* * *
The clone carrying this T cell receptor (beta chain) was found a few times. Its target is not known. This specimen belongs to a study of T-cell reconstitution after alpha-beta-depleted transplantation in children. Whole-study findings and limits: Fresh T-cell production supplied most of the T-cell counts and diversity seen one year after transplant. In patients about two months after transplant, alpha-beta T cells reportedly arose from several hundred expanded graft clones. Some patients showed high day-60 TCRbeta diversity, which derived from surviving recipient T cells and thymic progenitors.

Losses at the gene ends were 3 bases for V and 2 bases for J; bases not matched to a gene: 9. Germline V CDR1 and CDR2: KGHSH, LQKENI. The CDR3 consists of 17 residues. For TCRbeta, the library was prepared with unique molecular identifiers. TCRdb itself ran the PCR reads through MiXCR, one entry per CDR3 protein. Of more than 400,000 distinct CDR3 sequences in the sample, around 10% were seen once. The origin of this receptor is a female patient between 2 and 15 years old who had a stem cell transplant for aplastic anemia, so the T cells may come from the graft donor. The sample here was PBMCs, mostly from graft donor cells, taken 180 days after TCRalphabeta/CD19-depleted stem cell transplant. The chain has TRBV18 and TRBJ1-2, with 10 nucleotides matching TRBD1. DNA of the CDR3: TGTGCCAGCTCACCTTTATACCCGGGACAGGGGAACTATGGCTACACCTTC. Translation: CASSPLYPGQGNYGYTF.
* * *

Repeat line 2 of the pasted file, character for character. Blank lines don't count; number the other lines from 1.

Losses at the gene ends were 3 bases for V and 2 bases for J; bases not matched to a gene: 9. Germline V CDR1 and CDR2: KGHSH, LQKENI. The CDR3 consists of 17 residues. For TCRbeta, the library was prepared with unique molecular identifiers. TCRdb itself ran the PCR reads through MiXCR, one entry per CDR3 protein. Of more than 400,000 distinct CDR3 sequences in the sample, around 10% were seen once. The origin of this receptor is a female patient between 2 and 15 years old who had a stem cell transplant for aplastic anemia, so the T cells may come from the graft donor. The sample here was PBMCs, mostly from graft donor cells, taken 180 days after TCRalphabeta/CD19-depleted stem cell transplant. The chain has TRBV18 and TRBJ1-2, with 10 nucleotides matching TRBD1. DNA of the CDR3: TGTGCCAGCTCACCTTTATACCCGGGACAGGGGAACTATGGCTACACCTTC. Translation: CASSPLYPGQGNYGYTF.